Friday, 30 July 2010

Review: Toy Story 3

When I first got wind of a potential third instalment of the Toy Story series, I was somewhat sceptical, not only because sequels are rarely of a high quality, but learning the terrifying news that the third film would be solely made by Disney (with numerous poor cash in follow ups in recent years), with Pixar (the genius behind the first two as well as WALL-E and Up) remaining out of the picture entirely .

Fortunately my scepticism was dispelled on both accounts. Not only are John Lasseter and the legendary Pixar team behind it, but the entire original voice cast are back to conclude a near prefect trilogy.

Toy Story 3 plays out similarly to the second, but in places, is clearly the darkest of the three. Bar a few original characters, everyone including Woody, Buzz, Hamm, Rex and Slinky are back, as well as several new and frankly brilliant additions, which include a Fisher Price phone, a disgruntled clown and a sinister strawberry scented bear (it'll make sense), which fit effortlessly into the Toy Story world, without stealing focus from the main characters.

The theme of the final instalment is one of moving on, with the toys realising their time with owner Andy is over. However, their purpose is reiterated by Woody throughout; to always be there for Andy, even if they are dumped in the attic.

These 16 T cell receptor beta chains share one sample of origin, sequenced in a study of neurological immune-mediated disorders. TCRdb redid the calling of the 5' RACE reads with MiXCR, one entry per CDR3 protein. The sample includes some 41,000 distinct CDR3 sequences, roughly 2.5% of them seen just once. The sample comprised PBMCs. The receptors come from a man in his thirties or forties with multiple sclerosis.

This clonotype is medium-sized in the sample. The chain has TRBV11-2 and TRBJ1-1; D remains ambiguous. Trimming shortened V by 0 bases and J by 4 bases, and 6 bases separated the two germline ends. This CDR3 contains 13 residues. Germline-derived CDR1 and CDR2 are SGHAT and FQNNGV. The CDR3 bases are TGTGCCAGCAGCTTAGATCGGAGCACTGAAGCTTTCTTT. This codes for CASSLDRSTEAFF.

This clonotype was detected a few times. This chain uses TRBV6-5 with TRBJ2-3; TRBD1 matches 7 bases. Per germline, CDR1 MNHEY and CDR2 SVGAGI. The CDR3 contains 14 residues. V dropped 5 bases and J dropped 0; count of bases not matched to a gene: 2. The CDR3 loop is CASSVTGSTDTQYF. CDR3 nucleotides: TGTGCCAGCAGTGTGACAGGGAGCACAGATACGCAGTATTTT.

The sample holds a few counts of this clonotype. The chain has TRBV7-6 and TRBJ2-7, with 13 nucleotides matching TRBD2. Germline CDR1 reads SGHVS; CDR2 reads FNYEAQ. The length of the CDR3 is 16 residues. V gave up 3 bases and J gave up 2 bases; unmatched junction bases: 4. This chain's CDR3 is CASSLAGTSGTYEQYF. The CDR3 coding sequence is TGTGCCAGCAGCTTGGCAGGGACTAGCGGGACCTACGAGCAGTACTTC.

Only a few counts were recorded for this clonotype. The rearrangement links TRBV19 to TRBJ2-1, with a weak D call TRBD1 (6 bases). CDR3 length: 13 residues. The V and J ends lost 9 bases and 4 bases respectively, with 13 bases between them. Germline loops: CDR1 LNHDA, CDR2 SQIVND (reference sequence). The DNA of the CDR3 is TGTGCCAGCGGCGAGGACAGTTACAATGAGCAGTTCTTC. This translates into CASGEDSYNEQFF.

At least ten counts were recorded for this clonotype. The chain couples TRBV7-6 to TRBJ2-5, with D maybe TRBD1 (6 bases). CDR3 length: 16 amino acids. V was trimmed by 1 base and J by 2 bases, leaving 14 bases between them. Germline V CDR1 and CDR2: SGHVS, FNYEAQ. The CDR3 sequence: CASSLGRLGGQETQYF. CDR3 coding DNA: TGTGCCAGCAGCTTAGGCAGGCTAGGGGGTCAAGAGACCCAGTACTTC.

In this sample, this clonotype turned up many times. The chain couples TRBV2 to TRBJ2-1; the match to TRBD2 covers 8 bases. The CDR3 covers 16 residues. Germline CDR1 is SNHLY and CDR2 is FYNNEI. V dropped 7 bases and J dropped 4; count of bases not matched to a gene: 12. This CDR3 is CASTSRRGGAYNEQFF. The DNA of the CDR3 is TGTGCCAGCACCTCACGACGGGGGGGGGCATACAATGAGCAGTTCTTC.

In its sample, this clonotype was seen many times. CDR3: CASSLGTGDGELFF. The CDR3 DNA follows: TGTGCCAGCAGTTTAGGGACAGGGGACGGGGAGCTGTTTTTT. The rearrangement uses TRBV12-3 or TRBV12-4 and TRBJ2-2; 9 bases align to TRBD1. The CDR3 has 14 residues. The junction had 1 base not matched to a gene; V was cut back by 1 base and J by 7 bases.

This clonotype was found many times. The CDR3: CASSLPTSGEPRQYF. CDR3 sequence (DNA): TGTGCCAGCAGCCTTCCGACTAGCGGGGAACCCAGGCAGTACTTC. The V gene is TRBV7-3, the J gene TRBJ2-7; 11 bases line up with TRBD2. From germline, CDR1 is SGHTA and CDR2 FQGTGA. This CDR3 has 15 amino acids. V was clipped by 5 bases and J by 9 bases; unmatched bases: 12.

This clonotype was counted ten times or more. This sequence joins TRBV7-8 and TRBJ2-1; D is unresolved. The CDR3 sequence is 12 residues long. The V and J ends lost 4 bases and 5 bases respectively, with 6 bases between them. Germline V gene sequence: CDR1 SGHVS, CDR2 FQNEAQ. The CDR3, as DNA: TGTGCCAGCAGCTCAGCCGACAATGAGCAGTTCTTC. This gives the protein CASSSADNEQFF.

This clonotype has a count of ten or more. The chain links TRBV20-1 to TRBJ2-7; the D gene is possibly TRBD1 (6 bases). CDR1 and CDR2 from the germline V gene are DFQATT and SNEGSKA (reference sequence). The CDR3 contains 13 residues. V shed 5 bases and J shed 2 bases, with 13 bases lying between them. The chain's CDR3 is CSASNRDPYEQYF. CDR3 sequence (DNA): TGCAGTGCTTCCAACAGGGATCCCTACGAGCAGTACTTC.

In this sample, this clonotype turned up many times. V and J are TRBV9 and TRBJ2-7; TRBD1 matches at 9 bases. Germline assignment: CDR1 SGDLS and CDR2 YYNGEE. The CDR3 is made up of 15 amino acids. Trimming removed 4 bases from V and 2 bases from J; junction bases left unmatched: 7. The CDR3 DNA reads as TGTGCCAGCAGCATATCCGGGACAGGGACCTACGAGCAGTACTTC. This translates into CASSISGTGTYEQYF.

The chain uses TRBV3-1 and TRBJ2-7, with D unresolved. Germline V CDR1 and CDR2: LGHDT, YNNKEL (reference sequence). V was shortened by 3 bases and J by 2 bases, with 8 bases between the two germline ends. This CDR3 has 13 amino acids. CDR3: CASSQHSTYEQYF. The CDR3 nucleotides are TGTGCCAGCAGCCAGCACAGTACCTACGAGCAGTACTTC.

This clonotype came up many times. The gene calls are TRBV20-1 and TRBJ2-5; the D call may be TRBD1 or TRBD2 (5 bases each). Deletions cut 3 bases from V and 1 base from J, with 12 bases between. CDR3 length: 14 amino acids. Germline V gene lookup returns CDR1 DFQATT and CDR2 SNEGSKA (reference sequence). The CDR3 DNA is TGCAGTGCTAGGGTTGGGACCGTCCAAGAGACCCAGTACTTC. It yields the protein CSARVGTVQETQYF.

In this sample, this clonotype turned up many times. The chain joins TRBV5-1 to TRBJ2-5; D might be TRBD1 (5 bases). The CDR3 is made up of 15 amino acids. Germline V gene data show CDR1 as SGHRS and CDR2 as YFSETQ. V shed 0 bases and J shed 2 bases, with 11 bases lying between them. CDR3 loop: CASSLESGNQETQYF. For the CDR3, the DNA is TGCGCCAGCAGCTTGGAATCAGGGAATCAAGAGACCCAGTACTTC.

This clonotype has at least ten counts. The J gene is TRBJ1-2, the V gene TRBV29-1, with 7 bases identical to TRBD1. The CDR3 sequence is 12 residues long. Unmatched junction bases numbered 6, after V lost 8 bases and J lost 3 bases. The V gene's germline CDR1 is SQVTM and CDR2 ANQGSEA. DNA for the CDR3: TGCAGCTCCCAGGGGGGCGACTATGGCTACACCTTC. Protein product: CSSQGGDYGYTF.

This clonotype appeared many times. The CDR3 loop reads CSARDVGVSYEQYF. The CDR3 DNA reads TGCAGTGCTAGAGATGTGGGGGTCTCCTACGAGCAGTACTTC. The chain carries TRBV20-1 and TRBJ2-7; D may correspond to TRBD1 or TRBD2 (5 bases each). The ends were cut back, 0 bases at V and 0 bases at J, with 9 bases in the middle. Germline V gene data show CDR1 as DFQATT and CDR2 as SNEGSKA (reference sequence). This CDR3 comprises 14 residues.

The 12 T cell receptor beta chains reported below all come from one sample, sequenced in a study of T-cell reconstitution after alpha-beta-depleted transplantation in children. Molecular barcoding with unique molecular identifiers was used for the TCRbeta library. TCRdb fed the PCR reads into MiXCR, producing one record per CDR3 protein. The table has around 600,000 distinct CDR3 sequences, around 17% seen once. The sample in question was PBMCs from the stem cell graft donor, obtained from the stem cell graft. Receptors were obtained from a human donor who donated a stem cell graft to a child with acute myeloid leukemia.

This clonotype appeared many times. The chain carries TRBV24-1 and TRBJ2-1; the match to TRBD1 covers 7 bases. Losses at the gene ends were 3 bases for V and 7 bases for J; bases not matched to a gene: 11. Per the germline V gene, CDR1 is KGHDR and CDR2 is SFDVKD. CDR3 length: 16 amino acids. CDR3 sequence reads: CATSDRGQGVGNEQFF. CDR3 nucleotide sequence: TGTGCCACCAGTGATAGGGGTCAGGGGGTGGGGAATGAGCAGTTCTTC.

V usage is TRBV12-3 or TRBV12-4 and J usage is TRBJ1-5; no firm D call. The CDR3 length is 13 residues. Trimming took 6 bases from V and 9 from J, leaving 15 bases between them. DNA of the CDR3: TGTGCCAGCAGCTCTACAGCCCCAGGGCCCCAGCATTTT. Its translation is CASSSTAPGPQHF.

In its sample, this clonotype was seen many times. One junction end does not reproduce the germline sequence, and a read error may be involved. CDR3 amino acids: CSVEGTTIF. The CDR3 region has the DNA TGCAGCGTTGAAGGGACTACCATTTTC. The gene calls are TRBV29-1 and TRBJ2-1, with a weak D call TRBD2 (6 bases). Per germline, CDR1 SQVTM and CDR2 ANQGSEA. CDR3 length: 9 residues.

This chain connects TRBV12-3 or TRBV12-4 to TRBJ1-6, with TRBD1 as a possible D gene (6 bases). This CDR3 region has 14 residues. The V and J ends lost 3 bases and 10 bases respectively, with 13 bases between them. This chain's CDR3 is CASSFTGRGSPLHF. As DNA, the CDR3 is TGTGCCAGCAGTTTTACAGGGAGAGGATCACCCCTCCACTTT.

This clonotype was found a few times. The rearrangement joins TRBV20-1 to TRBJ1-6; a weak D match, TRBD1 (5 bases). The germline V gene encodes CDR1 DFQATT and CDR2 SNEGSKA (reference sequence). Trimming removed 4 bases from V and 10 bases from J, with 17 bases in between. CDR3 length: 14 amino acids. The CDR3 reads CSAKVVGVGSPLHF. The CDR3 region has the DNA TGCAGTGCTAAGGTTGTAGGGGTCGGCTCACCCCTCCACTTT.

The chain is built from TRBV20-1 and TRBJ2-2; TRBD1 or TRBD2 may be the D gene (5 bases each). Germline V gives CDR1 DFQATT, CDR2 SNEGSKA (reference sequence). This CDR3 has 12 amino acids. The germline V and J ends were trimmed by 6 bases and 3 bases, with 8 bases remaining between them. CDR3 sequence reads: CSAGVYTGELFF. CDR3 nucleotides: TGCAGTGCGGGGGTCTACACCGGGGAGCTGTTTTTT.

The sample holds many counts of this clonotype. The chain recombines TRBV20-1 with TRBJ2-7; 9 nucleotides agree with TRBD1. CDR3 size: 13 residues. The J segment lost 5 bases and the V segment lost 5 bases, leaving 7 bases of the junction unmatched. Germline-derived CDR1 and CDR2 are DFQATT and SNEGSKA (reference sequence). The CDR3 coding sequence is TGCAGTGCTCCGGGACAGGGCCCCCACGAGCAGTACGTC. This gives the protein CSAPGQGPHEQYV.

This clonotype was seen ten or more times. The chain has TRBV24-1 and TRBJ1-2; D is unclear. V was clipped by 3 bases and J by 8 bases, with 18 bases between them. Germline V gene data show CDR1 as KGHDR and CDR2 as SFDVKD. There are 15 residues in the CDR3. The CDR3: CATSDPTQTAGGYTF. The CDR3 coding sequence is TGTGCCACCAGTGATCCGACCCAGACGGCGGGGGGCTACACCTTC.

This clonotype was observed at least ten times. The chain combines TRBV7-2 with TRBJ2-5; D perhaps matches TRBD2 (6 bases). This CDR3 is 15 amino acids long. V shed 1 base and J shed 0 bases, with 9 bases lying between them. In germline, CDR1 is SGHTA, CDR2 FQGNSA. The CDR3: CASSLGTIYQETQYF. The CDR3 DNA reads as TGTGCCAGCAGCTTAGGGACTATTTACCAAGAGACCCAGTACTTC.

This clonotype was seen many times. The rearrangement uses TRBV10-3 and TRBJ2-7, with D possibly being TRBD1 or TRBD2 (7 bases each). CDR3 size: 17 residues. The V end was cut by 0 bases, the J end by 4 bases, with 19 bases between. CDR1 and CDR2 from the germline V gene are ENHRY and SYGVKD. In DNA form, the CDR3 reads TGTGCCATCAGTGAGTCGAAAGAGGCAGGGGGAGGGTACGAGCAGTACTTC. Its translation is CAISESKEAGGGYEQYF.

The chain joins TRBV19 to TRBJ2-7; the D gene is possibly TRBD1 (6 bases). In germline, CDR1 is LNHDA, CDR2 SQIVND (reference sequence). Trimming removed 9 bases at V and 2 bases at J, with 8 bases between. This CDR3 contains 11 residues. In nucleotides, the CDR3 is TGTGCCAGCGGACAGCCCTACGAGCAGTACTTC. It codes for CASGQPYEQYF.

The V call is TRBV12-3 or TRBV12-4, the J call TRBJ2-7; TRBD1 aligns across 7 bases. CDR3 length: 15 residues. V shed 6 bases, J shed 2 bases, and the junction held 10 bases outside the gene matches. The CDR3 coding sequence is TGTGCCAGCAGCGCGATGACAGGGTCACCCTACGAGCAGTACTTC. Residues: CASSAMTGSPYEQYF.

Unsurprisingly things don't go to plan. Woody and the gang end up at Sunnyside, a day care centre where they will never be disgarded or outgrown, as Andy is now leaving for College. At this point I began to question the film's direction and intent. I quickly learnt how naive I was to assume such things, as the story took off, it became mightily entertaining, made me laugh out loud and genuinely thrilled me at times. Cue the set up for a prison break style movie, which pays hommage to some classic movie moments, one finely executed sequence parodying Oceans Eleven.

As well as iconic film references, several jokes from the previous two pop up without feeling overdone or stale, finding a subtle, perfect balance, as seems the trend here.
Granted it isn't perfect, but then nothing is. A short spell midway through did feel a tad slow, as did a segment at the end, but all is forgiven as such a pacing was necessary to conclude the series.

The charm is there in buckets, with the appealing nature to both adults and children alike, as Pixar have demonstrated so well over the years. Genuinely fresh and funny as the story progresses, one of the high points being when Mr Potato Head temporarily replaces his body with a sandwich related food (no spoiler intended!) and a symbol crashing, (literally) eye popping, deranged monkey (it'll make sense upon viewing), makes Toy Story 3 a conclusion worthy to be mentioned alongside the first two.

Not as ground breaking or original (obviously) as the first Toy Story or even their films of recent years, it can, however, stand proudly beside them. Toy Story 3 delivers on every level and the 3D makes it even sweeter.


Sources: Internet Movie DataBase
Photos: Google Images